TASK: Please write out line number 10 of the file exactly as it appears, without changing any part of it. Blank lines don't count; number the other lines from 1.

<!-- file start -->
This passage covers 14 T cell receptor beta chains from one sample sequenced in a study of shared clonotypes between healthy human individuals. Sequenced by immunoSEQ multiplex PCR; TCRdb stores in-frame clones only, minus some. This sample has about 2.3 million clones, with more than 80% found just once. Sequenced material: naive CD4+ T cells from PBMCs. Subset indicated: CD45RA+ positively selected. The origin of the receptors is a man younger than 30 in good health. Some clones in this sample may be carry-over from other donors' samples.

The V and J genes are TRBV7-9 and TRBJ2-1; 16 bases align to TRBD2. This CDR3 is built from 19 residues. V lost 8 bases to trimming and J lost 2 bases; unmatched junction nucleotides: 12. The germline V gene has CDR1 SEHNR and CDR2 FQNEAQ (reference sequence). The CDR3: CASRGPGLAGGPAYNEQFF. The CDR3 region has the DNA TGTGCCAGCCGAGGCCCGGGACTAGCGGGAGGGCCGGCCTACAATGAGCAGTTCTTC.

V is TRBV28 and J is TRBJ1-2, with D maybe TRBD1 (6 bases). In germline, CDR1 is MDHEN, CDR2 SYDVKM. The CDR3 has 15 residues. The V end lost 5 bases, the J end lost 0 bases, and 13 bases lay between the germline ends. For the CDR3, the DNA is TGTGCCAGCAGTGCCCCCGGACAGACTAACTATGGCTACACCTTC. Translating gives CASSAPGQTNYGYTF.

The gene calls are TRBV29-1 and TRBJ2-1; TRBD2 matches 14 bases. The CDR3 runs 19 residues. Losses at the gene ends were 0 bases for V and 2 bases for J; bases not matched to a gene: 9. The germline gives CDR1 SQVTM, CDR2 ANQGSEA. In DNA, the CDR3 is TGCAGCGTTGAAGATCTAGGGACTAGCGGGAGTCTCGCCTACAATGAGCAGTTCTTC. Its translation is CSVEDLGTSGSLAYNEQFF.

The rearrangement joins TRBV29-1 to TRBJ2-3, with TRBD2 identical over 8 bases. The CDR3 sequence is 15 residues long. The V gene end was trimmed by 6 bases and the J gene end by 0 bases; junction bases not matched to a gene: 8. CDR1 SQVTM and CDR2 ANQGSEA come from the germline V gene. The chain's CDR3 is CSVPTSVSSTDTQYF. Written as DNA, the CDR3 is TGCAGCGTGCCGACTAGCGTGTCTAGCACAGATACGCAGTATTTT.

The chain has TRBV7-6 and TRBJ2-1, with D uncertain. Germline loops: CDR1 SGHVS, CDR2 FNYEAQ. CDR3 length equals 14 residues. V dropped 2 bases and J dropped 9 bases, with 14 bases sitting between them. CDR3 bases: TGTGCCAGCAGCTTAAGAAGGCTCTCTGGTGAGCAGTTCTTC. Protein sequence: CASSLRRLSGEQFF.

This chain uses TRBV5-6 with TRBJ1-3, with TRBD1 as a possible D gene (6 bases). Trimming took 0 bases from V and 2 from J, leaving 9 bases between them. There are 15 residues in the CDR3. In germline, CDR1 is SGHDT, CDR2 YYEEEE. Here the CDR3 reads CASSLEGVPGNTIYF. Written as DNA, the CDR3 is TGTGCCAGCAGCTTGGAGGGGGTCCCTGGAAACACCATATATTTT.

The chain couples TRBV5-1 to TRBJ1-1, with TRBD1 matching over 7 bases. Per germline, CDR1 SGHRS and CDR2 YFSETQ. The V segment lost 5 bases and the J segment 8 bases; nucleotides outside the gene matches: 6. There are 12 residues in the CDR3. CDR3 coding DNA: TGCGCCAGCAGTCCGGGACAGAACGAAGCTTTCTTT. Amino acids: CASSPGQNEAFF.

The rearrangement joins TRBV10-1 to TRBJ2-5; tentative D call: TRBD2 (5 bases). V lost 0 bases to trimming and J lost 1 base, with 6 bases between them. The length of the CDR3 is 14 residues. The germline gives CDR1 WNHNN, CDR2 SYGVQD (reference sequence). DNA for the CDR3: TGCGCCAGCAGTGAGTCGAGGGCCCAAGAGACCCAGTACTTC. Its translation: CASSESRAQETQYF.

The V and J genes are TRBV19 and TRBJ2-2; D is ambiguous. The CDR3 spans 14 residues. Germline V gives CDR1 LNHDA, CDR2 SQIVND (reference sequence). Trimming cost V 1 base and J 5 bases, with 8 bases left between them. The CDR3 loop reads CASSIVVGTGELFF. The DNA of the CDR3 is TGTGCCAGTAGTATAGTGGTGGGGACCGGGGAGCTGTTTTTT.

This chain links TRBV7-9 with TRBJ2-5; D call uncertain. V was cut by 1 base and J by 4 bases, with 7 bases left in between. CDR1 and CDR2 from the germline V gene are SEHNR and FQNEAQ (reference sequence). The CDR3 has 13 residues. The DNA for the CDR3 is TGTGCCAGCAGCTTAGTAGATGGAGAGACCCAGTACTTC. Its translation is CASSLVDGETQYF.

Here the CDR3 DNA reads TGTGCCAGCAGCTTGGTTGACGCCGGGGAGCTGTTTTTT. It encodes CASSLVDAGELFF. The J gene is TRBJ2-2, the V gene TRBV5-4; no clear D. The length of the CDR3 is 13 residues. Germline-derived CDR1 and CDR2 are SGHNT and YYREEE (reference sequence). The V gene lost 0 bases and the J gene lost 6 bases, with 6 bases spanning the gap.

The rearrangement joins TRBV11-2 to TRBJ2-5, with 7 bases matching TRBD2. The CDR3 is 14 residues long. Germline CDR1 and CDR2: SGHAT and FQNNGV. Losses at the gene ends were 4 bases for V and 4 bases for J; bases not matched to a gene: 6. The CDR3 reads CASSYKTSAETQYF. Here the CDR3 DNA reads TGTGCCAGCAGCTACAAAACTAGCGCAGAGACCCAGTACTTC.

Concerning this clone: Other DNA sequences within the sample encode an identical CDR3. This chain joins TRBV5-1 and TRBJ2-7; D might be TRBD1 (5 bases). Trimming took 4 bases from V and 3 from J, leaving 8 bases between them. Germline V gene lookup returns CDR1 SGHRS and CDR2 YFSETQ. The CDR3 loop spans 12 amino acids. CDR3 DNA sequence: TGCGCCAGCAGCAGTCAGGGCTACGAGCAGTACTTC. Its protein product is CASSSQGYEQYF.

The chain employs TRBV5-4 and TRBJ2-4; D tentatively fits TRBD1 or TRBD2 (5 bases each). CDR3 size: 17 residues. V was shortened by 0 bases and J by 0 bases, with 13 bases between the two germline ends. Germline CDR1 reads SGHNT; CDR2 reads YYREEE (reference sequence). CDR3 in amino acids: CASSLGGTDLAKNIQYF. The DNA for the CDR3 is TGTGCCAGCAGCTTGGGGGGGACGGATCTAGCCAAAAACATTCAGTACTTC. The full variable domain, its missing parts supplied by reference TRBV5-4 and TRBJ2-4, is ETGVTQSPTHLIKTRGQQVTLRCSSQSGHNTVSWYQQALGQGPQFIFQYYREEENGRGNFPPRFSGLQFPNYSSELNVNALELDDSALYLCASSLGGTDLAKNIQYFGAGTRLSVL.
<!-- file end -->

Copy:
The V and J genes are TRBV19 and TRBJ2-2; D is ambiguous. The CDR3 spans 14 residues. Germline V gives CDR1 LNHDA, CDR2 SQIVND (reference sequence). Trimming cost V 1 base and J 5 bases, with 8 bases left between them. The CDR3 loop reads CASSIVVGTGELFF. The DNA of the CDR3 is TGTGCCAGTAGTATAGTGGTGGGGACCGGGGAGCTGTTTTTT.